Veiled Glory

Sometimes an image captures a theological truth better than words.

This past weekend, my wife and I made a visit to St. John’s Abbey in Collegeville, Minnesota. One purpose was to view the St. John’s Bible. This is a contemporary illuminated manuscript production of the Scriptures. It has been created in the tradition of and in tribute to the many illuminated manuscripts of the Bible that were produced in monastic scriptoria during the Middle Ages. It is the first such Benedictine-commissioned manuscript Bible in the last 500 years.

The Bible is written on vellum skins in an elegant, but very readable contemporary calligraphic script. Scattered throughout the pages are magnificent illuminations of the text. Some are small graceful decorations of the text. Others are small vignettes that relate to the text. Still others are full-page paintings.

One of those full-page paintings stunned me. It is a rendition of the crucifixion that is positioned opposite to Luke 23, which recounts the story in words. (I am sorry I can’t run a picture of it on my blog. I could not find any digital images of the page I could use that did not have copyright restrictions. But if you wish to see the page, I suggest you click on the posting for Good Friday, March 25, 2013, on the blog A Monk’s Chronicle. There you will find an image that you can click on to enlarge.)

The illumination pictures Jesus’ crucifixion. The body of Jesus is a bit indistinct, but you can still discern it. What strikes me about this image is the explosion of glorious light that emanates from this cross. The light is conveyed through gold leaf on the page. The glowing light seems not only to envelop the body of Jesus, but also to be expanding out from that body like an exploding supernova.

Often we see the crucifixion depicted in all its blood-and-guts violence and realism. No one has matched that vision quite like another favorite image of mine, the image of the crucifixion in Matthias Grünewald’s Isenheim altarpiece. But in the St. John’s image, the crucifixion is all light and glory, even though on the edge of the image the darkness seems to be trying to stab into the light with deadly dagger thrusts.

What stunned me about the St. John’s image is that it captures a recurrent theme in the Gospel of John. This is the theme that the crucifixion is the moment when Jesus is glorified. A couple of quotations from John illustrate that theme as the gospel recounts the final days before the crucifixion:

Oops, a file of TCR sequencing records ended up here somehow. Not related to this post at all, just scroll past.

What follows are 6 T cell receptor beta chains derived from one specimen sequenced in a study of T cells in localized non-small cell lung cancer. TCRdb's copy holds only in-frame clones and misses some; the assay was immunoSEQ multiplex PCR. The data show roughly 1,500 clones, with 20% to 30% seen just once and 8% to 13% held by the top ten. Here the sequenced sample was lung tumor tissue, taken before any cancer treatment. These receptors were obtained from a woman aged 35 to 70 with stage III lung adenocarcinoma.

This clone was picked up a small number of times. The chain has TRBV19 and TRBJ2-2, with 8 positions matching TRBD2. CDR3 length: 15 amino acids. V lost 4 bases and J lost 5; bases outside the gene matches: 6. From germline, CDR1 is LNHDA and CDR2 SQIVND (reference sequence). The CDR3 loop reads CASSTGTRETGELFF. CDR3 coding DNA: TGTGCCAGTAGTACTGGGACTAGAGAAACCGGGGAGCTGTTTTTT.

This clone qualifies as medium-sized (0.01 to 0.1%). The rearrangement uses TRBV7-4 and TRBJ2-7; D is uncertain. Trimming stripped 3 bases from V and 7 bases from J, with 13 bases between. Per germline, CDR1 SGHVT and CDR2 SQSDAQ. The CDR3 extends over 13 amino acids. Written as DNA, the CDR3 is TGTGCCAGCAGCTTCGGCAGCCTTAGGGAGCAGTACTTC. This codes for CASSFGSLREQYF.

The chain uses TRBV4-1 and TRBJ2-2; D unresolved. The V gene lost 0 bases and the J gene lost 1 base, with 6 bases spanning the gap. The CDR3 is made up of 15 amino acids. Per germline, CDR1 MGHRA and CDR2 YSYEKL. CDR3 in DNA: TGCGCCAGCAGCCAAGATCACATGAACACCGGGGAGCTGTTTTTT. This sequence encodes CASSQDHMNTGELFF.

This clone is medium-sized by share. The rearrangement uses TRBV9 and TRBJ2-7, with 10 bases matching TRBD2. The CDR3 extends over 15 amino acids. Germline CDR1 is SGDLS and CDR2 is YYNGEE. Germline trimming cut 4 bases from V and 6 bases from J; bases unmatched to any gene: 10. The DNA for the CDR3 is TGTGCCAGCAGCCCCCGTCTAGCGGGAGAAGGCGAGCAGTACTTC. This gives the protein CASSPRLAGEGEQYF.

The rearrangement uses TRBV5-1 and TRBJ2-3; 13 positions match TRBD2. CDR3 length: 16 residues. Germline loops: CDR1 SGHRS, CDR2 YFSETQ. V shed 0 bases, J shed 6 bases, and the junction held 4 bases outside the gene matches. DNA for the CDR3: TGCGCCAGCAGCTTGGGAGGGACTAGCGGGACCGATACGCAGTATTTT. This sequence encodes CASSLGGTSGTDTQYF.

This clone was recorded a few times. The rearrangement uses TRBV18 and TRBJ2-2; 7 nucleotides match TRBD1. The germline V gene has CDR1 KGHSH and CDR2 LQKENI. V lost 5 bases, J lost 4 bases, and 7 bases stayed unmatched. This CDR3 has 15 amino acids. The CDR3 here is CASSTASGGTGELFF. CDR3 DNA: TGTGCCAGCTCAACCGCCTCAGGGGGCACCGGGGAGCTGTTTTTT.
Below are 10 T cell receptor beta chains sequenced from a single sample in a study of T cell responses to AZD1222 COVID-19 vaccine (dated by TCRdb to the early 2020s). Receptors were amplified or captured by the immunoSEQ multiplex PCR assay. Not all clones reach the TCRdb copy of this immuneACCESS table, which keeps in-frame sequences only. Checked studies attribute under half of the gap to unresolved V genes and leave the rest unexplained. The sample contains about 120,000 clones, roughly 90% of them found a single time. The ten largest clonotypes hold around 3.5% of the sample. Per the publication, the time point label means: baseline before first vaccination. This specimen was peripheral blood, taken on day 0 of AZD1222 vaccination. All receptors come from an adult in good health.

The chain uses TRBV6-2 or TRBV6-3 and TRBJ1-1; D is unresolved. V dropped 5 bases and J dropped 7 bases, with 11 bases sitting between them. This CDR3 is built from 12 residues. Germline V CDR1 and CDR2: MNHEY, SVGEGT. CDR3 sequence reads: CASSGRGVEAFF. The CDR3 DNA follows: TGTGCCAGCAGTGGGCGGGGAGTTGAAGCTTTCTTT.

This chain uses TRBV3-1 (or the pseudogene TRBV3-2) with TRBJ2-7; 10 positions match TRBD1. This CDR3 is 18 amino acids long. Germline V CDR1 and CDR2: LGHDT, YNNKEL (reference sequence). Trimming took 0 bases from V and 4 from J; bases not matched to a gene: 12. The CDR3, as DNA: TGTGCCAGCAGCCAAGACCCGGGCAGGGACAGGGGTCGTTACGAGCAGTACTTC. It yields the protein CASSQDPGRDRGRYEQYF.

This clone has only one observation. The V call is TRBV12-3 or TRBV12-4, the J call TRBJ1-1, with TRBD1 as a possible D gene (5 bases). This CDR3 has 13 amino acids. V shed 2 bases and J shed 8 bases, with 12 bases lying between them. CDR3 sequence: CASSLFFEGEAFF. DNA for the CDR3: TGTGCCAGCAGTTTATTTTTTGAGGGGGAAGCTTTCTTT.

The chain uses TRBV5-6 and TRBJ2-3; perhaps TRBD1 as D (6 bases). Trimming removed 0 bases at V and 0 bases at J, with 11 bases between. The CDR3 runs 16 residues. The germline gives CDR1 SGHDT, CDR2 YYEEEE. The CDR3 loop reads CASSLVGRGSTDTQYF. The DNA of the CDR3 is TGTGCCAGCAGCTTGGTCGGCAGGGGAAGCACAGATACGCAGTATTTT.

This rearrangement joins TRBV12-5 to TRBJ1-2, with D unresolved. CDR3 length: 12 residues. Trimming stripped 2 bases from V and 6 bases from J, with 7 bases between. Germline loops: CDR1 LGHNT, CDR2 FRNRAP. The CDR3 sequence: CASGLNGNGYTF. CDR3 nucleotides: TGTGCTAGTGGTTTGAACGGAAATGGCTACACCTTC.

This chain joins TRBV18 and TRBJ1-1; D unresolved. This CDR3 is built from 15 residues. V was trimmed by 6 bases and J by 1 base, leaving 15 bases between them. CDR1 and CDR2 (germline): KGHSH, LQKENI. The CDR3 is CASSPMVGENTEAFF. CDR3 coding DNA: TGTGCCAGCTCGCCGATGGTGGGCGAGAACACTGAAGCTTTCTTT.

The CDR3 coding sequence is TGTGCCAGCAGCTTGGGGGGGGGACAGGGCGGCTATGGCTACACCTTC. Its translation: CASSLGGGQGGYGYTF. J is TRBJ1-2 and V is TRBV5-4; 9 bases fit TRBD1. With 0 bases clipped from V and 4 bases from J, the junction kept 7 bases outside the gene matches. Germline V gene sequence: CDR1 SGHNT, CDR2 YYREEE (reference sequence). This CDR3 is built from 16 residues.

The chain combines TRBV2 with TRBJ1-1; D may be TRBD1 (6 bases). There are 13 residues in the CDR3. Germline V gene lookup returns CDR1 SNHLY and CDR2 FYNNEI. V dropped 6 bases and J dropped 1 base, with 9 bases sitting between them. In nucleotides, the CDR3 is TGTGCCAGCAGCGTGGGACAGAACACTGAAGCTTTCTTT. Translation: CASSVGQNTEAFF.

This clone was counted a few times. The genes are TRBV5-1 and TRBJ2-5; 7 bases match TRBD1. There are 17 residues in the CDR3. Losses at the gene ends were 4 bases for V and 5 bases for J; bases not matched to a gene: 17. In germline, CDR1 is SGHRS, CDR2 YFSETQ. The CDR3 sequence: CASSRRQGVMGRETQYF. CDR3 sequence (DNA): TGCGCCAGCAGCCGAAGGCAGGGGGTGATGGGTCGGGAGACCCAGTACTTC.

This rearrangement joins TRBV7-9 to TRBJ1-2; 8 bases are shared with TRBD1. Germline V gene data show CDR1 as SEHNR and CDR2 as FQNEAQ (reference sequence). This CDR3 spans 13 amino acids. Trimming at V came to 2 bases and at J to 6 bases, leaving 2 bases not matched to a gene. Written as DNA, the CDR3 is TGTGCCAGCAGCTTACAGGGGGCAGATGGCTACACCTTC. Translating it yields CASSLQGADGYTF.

John 12:23

[Speaking of his upcoming death], Jesus answered them, “The hour has come for the Son of Man to be glorified.

John 17:1

[In the context of the Last Supper], After Jesus had spoken these words, he looked up to heaven and said, “Father, the hour has come; glorify your Son so that the Son may glorify you….

So strong is this theme in John’s Gospel that scholars call the second portion of his gospel (John 13-21) the Book of Glory.

I have always had a hard time grasping how John could see the ugly crucifixion as the moment of Jesus’ glorification, and, for that matter, of God’s glorification. Were not the resurrection and the ascension really the moments of glorification? The crucifixion has seemed to me to be the moment of greatest degradation.

I could never understand this viewpoint of John’s Gospel until I saw this image in the St. John’s Bible. Here is the glory of Jesus shining brightly in the very moment of the crucifixion. The glory is there, but is veiled to our uncleansed eyes. For it is at this moment that the love of God for humanity and for all creation reaches its moment of greatest depth. The love of God is the glory of God, and that love reaches its ultimate expression in the death on the cross.

Christianity has a long history of iconoclasm where the word is exalted as far superior to the image in conveying theological truth. It has provoked moments of tragic destruction of Christian visual art. In the Protestant churches where I grew up it was especially strong.

But it is a false dichotomy. Sometimes images convey a spiritual insight far better than do words. That certainly happened for me as I viewed this image of the crucifixion from the St. John’s Bible. The image was a divine revelation. For that I am deeply grateful to the artist, Donald Jackson.